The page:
I have to admit that I was never able to get into Firefly, the Joss Wheden TV show upon which Serenity is based. The conceit of a western in space is pretty standard but the execution in the show was just a little too heavy handed for my taste. But since the move has come out, the reviews have been pretty good, most tagging it as a good adventure story in the tradition of the first Star Wars.

Well, as long as they don’t boost expectations too high.

Serenity is no Star Wars but it is pretty exciting. Malcolm Reynolds (Nathan Fillion) is the captain of the Serenity, a lightly armed cargo vessel that roams the outer reaches of a solar system that was colonized millenia ago. Most of the planets and moons in the system have been terraformed to make them habitable. The inner planets are controlled by a ruthless totalitarian goverment called the Alliance. A few years back the Alliance smashed any serious resistance in a war. Reynolds and his crew are weary veterens of that war. They were on the wrong side and are now trying to eke out a living on the edges of the Alliance’s rapidly expanding sphere of influence. It’s actually a pretty intelligent and cool set up.

For the better part of a year Reynolds’ crew has had two passengers Simon Tam (Sean Maher) a doctor and his sister River (Summer Glau), whom he rescued from the clutches of Alliance scientists. As it turns out, they were turning her into some kind of super weapon. But during a demonstration in front of some important parliament members, she learned a terrible secret, which has driven her mad. The Alliance wants her back or dead before she gets it together enough to tell somebody what she knows. They send out their top assassin, known only as the Operative (Chiwetal Ejiofor) to do the job.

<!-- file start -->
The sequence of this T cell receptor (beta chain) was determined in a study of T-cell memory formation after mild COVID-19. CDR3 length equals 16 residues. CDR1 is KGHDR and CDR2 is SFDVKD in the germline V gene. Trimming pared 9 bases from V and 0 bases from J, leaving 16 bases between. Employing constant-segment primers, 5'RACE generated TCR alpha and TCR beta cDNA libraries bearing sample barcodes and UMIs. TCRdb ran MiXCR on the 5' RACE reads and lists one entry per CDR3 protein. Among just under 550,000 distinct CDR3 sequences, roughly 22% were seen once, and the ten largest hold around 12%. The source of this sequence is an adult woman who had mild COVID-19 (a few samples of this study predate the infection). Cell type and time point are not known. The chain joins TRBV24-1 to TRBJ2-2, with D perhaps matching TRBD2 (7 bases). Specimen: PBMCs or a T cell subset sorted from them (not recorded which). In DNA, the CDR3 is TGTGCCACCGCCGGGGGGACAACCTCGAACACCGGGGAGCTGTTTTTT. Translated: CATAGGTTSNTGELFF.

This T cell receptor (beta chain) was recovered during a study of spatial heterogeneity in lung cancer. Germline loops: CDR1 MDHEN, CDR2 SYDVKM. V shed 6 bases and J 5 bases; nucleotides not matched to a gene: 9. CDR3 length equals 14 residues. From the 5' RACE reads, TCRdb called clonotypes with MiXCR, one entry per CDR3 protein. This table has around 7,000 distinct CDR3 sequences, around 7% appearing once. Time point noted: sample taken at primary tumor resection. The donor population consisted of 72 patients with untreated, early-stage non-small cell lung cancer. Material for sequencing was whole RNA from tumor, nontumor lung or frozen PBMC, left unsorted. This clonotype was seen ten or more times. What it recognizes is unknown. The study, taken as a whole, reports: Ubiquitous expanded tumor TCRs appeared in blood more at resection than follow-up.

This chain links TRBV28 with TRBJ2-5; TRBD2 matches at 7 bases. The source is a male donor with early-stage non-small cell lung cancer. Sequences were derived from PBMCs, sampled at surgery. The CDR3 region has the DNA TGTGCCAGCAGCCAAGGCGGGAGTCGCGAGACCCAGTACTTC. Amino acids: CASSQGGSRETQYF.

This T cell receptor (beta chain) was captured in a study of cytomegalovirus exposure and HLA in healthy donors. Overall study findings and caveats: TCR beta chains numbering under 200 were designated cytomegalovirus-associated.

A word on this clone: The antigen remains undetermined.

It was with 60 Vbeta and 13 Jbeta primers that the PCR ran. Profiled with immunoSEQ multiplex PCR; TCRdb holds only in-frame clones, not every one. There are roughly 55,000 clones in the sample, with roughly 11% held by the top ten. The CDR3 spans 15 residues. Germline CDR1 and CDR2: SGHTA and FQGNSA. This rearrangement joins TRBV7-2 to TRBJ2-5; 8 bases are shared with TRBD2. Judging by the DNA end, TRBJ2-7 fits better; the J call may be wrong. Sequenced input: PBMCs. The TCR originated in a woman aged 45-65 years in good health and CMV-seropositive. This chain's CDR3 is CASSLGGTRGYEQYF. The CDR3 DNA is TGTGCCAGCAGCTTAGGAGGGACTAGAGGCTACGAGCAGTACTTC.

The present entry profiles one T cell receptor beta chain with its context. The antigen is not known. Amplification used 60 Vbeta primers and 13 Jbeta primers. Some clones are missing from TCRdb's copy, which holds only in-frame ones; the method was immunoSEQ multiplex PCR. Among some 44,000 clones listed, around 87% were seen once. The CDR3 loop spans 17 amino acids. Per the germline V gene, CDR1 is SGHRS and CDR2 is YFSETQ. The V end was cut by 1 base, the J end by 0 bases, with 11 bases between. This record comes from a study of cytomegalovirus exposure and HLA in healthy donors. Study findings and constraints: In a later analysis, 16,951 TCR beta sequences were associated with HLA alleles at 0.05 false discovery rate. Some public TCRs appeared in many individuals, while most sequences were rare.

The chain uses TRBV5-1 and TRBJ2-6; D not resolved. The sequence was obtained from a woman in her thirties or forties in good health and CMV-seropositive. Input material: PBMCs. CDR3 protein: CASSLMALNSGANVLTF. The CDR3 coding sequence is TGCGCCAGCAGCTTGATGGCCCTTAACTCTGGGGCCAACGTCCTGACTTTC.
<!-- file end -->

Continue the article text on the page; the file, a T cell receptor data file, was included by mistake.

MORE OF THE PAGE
All of Serenity’s reviews so far have said that you don’t need to have seen the series to fully understand it. That’s only partially true. I was able to follow the plot well enough, but I felt like I was missing a lot of  the nuances of the character interactions. For instance, they hide out at a place called Haven which is led by a preacher figure, played by Ron Glass, who obviously means a lot to Reynolds. I really didn’t feel the relationship. Presumably, a fan of the Firefly would have. Also the dialog of the crew is in this frontier style that makes for some odd word choices, saying “conjure” instead of “reckon” as the example that stands out most in my mind. Unless you’re used to it, it can be hard to follow.

But overall, Serenity is a smart and exciting adventure tale. Nathan Fillion does a great job playing Reynolds as a reluctent leader whose survivor instincts are in conflict with the idealism that led him to volunteer for the war all those years ago. He’s a likeable actor and I hope to see him in other things.

Whedon’s direction is pretty good. His television roots are well hidden. The film looks and feels like a movie and not like a two hour episode like many of the Star Trek movies. Only at the end, when things are wrapped up just a little too neatly do the project’s origins emerge.

Firefly, despite my ambivalence toward it, is popular with the fanboys who gobbled up the DVD collection of the show. The movie, it’s been said, was made as a reward to that loyal fanbase. Fortunately, Wheden was smart enough to make it accessible to the rest of us too.


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October 2005
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